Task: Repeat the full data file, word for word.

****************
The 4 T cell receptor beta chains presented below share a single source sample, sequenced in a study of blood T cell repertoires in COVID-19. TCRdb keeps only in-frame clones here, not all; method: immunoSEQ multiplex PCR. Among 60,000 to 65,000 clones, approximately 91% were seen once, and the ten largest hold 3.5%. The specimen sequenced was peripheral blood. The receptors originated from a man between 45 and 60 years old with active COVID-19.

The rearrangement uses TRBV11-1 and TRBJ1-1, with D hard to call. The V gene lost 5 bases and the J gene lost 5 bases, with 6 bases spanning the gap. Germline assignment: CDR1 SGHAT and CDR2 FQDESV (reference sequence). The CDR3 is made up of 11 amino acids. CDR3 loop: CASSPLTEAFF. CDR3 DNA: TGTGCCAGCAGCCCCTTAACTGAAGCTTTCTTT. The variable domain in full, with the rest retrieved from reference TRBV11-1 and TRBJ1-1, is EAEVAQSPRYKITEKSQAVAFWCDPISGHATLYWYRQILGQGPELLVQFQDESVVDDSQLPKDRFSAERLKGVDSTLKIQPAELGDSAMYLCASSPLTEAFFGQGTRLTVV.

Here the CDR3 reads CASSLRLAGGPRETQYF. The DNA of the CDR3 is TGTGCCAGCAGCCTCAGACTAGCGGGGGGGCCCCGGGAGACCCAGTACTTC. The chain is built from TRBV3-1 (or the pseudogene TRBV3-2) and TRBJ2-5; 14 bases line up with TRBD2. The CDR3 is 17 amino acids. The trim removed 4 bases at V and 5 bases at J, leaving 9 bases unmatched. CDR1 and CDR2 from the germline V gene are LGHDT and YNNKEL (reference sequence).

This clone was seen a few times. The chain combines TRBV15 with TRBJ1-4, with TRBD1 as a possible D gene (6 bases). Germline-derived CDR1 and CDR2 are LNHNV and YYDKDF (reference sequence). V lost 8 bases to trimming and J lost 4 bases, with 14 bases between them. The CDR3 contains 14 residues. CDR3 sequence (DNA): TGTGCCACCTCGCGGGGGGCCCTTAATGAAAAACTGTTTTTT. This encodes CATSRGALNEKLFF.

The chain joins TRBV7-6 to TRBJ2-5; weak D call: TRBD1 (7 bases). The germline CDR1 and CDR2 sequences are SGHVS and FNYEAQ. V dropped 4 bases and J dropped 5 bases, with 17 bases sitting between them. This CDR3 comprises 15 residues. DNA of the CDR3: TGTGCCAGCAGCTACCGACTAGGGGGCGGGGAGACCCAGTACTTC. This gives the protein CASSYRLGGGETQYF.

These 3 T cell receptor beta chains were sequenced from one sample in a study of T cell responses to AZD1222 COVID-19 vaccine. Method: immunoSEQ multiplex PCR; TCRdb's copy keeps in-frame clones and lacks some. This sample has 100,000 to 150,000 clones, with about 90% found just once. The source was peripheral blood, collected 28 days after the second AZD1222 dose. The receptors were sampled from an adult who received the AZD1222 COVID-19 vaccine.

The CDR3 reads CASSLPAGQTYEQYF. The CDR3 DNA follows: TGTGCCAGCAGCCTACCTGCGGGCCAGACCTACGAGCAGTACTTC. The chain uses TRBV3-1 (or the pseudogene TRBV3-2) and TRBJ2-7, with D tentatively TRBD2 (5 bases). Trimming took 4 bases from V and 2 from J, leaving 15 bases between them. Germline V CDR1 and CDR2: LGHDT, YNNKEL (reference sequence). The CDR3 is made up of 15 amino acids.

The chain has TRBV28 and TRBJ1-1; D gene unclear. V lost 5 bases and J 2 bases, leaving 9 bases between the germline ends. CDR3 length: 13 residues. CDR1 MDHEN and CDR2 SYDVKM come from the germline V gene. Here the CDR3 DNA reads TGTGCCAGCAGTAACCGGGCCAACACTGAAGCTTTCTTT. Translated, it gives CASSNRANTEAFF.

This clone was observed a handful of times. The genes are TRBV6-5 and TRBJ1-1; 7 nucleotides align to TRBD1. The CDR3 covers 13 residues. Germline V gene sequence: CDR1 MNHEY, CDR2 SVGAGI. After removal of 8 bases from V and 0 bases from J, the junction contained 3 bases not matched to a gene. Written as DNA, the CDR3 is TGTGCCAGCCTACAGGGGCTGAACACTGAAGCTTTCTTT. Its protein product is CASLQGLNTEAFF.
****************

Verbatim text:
The 4 T cell receptor beta chains presented below share a single source sample, sequenced in a study of blood T cell repertoires in COVID-19. TCRdb keeps only in-frame clones here, not all; method: immunoSEQ multiplex PCR. Among 60,000 to 65,000 clones, approximately 91% were seen once, and the ten largest hold 3.5%. The specimen sequenced was peripheral blood. The receptors originated from a man between 45 and 60 years old with active COVID-19.

The rearrangement uses TRBV11-1 and TRBJ1-1, with D hard to call. The V gene lost 5 bases and the J gene lost 5 bases, with 6 bases spanning the gap. Germline assignment: CDR1 SGHAT and CDR2 FQDESV (reference sequence). The CDR3 is made up of 11 amino acids. CDR3 loop: CASSPLTEAFF. CDR3 DNA: TGTGCCAGCAGCCCCTTAACTGAAGCTTTCTTT. The variable domain in full, with the rest retrieved from reference TRBV11-1 and TRBJ1-1, is EAEVAQSPRYKITEKSQAVAFWCDPISGHATLYWYRQILGQGPELLVQFQDESVVDDSQLPKDRFSAERLKGVDSTLKIQPAELGDSAMYLCASSPLTEAFFGQGTRLTVV.

Here the CDR3 reads CASSLRLAGGPRETQYF. The DNA of the CDR3 is TGTGCCAGCAGCCTCAGACTAGCGGGGGGGCCCCGGGAGACCCAGTACTTC. The chain is built from TRBV3-1 (or the pseudogene TRBV3-2) and TRBJ2-5; 14 bases line up with TRBD2. The CDR3 is 17 amino acids. The trim removed 4 bases at V and 5 bases at J, leaving 9 bases unmatched. CDR1 and CDR2 from the germline V gene are LGHDT and YNNKEL (reference sequence).

This clone was seen a few times. The chain combines TRBV15 with TRBJ1-4, with TRBD1 as a possible D gene (6 bases). Germline-derived CDR1 and CDR2 are LNHNV and YYDKDF (reference sequence). V lost 8 bases to trimming and J lost 4 bases, with 14 bases between them. The CDR3 contains 14 residues. CDR3 sequence (DNA): TGTGCCACCTCGCGGGGGGCCCTTAATGAAAAACTGTTTTTT. This encodes CATSRGALNEKLFF.

The chain joins TRBV7-6 to TRBJ2-5; weak D call: TRBD1 (7 bases). The germline CDR1 and CDR2 sequences are SGHVS and FNYEAQ. V dropped 4 bases and J dropped 5 bases, with 17 bases sitting between them. This CDR3 comprises 15 residues. DNA of the CDR3: TGTGCCAGCAGCTACCGACTAGGGGGCGGGGAGACCCAGTACTTC. This gives the protein CASSYRLGGGETQYF.

These 3 T cell receptor beta chains were sequenced from one sample in a study of T cell responses to AZD1222 COVID-19 vaccine. Method: immunoSEQ multiplex PCR; TCRdb's copy keeps in-frame clones and lacks some. This sample has 100,000 to 150,000 clones, with about 90% found just once. The source was peripheral blood, collected 28 days after the second AZD1222 dose. The receptors were sampled from an adult who received the AZD1222 COVID-19 vaccine.

The CDR3 reads CASSLPAGQTYEQYF. The CDR3 DNA follows: TGTGCCAGCAGCCTACCTGCGGGCCAGACCTACGAGCAGTACTTC. The chain uses TRBV3-1 (or the pseudogene TRBV3-2) and TRBJ2-7, with D tentatively TRBD2 (5 bases). Trimming took 4 bases from V and 2 from J, leaving 15 bases between them. Germline V CDR1 and CDR2: LGHDT, YNNKEL (reference sequence). The CDR3 is made up of 15 amino acids.

The chain has TRBV28 and TRBJ1-1; D gene unclear. V lost 5 bases and J 2 bases, leaving 9 bases between the germline ends. CDR3 length: 13 residues. CDR1 MDHEN and CDR2 SYDVKM come from the germline V gene. Here the CDR3 DNA reads TGTGCCAGCAGTAACCGGGCCAACACTGAAGCTTTCTTT. Translated, it gives CASSNRANTEAFF.

This clone was observed a handful of times. The genes are TRBV6-5 and TRBJ1-1; 7 nucleotides align to TRBD1. The CDR3 covers 13 residues. Germline V gene sequence: CDR1 MNHEY, CDR2 SVGAGI. After removal of 8 bases from V and 0 bases from J, the junction contained 3 bases not matched to a gene. Written as DNA, the CDR3 is TGTGCCAGCCTACAGGGGCTGAACACTGAAGCTTTCTTT. Its protein product is CASLQGLNTEAFF.